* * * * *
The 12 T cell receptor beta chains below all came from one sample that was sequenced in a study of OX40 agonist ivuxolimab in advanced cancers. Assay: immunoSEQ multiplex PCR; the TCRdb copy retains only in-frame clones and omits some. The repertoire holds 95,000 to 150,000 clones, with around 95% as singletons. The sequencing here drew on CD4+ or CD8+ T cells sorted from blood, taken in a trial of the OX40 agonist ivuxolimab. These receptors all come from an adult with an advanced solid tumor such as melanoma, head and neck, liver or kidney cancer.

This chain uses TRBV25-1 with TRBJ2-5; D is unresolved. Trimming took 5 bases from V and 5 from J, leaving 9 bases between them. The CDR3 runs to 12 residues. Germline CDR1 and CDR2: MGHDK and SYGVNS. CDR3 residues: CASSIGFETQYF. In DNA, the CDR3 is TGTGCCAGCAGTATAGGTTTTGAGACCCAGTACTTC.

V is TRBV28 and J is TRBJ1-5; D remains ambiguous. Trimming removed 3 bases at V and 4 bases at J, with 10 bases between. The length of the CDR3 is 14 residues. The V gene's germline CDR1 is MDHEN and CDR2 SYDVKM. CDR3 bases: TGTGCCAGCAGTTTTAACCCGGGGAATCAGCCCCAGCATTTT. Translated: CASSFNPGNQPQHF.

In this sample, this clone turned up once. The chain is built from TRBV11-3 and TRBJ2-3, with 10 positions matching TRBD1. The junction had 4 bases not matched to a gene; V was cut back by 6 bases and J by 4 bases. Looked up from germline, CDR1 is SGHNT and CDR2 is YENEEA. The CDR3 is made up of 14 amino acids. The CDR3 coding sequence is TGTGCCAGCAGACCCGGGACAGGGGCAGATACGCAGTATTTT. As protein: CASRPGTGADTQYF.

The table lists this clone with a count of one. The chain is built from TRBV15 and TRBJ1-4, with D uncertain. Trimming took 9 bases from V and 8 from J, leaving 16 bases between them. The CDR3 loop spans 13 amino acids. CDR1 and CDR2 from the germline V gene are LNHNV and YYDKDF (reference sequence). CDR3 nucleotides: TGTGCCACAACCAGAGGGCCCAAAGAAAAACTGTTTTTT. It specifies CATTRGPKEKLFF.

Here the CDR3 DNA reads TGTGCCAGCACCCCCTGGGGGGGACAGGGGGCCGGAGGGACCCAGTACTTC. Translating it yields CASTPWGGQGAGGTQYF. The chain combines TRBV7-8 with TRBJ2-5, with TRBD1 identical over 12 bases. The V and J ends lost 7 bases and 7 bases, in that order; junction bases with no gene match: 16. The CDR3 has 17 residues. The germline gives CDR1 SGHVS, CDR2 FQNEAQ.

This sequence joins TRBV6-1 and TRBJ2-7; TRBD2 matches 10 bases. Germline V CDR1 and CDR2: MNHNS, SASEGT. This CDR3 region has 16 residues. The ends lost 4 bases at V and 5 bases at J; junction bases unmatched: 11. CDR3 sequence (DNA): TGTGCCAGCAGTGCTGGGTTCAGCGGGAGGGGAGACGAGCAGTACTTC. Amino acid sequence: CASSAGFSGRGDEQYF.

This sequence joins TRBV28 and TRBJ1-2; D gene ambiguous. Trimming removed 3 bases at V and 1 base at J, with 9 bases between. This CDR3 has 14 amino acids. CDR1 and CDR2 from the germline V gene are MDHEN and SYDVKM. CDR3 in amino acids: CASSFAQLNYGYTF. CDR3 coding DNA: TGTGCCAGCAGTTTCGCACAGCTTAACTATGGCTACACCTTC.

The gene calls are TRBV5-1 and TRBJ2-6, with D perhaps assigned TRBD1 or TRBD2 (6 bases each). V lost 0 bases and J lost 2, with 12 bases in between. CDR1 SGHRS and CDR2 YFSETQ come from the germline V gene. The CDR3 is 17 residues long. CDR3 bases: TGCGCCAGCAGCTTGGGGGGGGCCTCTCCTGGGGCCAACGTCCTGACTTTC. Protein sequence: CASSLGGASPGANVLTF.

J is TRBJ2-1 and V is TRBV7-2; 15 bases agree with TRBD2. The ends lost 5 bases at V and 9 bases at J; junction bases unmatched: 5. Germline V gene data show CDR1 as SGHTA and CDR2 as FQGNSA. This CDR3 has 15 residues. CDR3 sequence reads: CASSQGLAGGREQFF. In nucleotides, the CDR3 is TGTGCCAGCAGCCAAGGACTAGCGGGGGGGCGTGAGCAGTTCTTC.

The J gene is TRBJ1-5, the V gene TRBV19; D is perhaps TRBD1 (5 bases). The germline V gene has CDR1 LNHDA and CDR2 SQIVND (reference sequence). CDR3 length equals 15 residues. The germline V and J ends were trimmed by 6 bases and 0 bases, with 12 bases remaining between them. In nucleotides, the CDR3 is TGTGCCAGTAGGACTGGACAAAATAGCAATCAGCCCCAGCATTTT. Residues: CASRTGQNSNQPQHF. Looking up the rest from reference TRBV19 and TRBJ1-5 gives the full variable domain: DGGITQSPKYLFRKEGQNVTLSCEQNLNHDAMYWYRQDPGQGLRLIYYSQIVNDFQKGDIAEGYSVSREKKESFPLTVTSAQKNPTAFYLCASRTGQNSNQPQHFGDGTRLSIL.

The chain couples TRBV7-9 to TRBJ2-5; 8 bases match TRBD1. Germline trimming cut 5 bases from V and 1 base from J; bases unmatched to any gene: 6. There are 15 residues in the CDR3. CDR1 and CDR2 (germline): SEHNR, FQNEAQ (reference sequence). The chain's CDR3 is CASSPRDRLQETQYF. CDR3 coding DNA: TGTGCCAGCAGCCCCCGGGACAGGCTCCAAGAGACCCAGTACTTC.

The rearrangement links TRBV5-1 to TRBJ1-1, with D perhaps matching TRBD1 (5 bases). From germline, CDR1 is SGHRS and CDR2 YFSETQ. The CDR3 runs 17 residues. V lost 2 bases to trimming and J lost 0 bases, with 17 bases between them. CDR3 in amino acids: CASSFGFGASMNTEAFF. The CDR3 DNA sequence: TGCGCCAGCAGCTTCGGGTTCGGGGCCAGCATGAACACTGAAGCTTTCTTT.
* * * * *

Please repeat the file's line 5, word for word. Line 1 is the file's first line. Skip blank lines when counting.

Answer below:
The table lists this clone with a count of one. The chain is built from TRBV15 and TRBJ1-4, with D uncertain. Trimming took 9 bases from V and 8 from J, leaving 16 bases between them. The CDR3 loop spans 13 amino acids. CDR1 and CDR2 from the germline V gene are LNHNV and YYDKDF (reference sequence). CDR3 nucleotides: TGTGCCACAACCAGAGGGCCCAAAGAAAAACTGTTTTTT. It specifies CATTRGPKEKLFF.